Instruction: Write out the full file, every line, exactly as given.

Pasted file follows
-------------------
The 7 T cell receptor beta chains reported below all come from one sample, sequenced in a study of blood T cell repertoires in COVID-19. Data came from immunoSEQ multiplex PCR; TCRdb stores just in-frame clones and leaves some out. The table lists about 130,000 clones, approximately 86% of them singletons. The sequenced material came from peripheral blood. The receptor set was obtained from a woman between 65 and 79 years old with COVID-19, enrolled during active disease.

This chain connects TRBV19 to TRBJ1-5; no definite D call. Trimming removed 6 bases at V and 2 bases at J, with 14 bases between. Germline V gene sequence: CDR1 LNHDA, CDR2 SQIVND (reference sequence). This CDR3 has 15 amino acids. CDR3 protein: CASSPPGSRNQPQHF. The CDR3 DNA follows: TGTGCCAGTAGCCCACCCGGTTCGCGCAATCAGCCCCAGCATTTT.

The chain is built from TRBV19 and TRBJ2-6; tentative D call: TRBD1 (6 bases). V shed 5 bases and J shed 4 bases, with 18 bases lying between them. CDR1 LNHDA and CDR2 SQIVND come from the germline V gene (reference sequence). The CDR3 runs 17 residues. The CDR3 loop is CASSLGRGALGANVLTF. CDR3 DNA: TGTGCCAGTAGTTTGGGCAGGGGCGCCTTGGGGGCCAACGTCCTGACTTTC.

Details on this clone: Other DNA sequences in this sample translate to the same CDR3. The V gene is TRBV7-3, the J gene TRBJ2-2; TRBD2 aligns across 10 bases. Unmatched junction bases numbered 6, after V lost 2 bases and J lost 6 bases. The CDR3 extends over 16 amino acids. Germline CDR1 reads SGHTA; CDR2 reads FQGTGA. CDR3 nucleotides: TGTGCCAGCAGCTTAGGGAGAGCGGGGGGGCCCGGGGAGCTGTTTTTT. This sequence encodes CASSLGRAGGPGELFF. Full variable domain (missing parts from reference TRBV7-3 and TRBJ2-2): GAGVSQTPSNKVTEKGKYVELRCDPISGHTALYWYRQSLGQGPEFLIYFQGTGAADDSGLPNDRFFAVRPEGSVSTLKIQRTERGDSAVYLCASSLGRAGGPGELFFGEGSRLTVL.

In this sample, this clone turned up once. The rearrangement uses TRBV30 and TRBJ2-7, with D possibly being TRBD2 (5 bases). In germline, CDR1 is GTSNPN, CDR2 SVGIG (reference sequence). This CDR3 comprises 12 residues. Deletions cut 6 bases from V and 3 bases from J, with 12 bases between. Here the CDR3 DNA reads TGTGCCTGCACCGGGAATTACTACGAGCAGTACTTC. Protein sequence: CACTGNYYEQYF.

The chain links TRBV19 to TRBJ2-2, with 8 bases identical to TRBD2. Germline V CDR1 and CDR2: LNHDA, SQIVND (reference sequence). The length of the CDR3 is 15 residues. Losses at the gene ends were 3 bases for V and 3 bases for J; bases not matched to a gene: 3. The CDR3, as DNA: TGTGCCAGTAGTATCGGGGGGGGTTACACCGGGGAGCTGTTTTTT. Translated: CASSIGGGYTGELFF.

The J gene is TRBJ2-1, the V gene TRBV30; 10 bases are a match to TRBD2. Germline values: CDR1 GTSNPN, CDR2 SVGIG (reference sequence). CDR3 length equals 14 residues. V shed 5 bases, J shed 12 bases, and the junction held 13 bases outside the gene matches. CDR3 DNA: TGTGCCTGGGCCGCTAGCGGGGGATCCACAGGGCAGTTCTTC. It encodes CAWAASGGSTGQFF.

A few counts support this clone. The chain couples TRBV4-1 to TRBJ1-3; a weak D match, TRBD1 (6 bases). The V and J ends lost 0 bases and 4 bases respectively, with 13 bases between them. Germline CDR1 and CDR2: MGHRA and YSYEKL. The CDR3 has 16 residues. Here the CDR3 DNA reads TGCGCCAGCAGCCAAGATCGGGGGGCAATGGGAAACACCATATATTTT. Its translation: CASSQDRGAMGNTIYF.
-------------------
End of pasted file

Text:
The 7 T cell receptor beta chains reported below all come from one sample, sequenced in a study of blood T cell repertoires in COVID-19. Data came from immunoSEQ multiplex PCR; TCRdb stores just in-frame clones and leaves some out. The table lists about 130,000 clones, approximately 86% of them singletons. The sequenced material came from peripheral blood. The receptor set was obtained from a woman between 65 and 79 years old with COVID-19, enrolled during active disease.

This chain connects TRBV19 to TRBJ1-5; no definite D call. Trimming removed 6 bases at V and 2 bases at J, with 14 bases between. Germline V gene sequence: CDR1 LNHDA, CDR2 SQIVND (reference sequence). This CDR3 has 15 amino acids. CDR3 protein: CASSPPGSRNQPQHF. The CDR3 DNA follows: TGTGCCAGTAGCCCACCCGGTTCGCGCAATCAGCCCCAGCATTTT.

The chain is built from TRBV19 and TRBJ2-6; tentative D call: TRBD1 (6 bases). V shed 5 bases and J shed 4 bases, with 18 bases lying between them. CDR1 LNHDA and CDR2 SQIVND come from the germline V gene (reference sequence). The CDR3 runs 17 residues. The CDR3 loop is CASSLGRGALGANVLTF. CDR3 DNA: TGTGCCAGTAGTTTGGGCAGGGGCGCCTTGGGGGCCAACGTCCTGACTTTC.

Details on this clone: Other DNA sequences in this sample translate to the same CDR3. The V gene is TRBV7-3, the J gene TRBJ2-2; TRBD2 aligns across 10 bases. Unmatched junction bases numbered 6, after V lost 2 bases and J lost 6 bases. The CDR3 extends over 16 amino acids. Germline CDR1 reads SGHTA; CDR2 reads FQGTGA. CDR3 nucleotides: TGTGCCAGCAGCTTAGGGAGAGCGGGGGGGCCCGGGGAGCTGTTTTTT. This sequence encodes CASSLGRAGGPGELFF. Full variable domain (missing parts from reference TRBV7-3 and TRBJ2-2): GAGVSQTPSNKVTEKGKYVELRCDPISGHTALYWYRQSLGQGPEFLIYFQGTGAADDSGLPNDRFFAVRPEGSVSTLKIQRTERGDSAVYLCASSLGRAGGPGELFFGEGSRLTVL.

In this sample, this clone turned up once. The rearrangement uses TRBV30 and TRBJ2-7, with D possibly being TRBD2 (5 bases). In germline, CDR1 is GTSNPN, CDR2 SVGIG (reference sequence). This CDR3 comprises 12 residues. Deletions cut 6 bases from V and 3 bases from J, with 12 bases between. Here the CDR3 DNA reads TGTGCCTGCACCGGGAATTACTACGAGCAGTACTTC. Protein sequence: CACTGNYYEQYF.

The chain links TRBV19 to TRBJ2-2, with 8 bases identical to TRBD2. Germline V CDR1 and CDR2: LNHDA, SQIVND (reference sequence). The length of the CDR3 is 15 residues. Losses at the gene ends were 3 bases for V and 3 bases for J; bases not matched to a gene: 3. The CDR3, as DNA: TGTGCCAGTAGTATCGGGGGGGGTTACACCGGGGAGCTGTTTTTT. Translated: CASSIGGGYTGELFF.

The J gene is TRBJ2-1, the V gene TRBV30; 10 bases are a match to TRBD2. Germline values: CDR1 GTSNPN, CDR2 SVGIG (reference sequence). CDR3 length equals 14 residues. V shed 5 bases, J shed 12 bases, and the junction held 13 bases outside the gene matches. CDR3 DNA: TGTGCCTGGGCCGCTAGCGGGGGATCCACAGGGCAGTTCTTC. It encodes CAWAASGGSTGQFF.

A few counts support this clone. The chain couples TRBV4-1 to TRBJ1-3; a weak D match, TRBD1 (6 bases). The V and J ends lost 0 bases and 4 bases respectively, with 13 bases between them. Germline CDR1 and CDR2: MGHRA and YSYEKL. The CDR3 has 16 residues. Here the CDR3 DNA reads TGCGCCAGCAGCCAAGATCGGGGGGCAATGGGAAACACCATATATTTT. Its translation: CASSQDRGAMGNTIYF.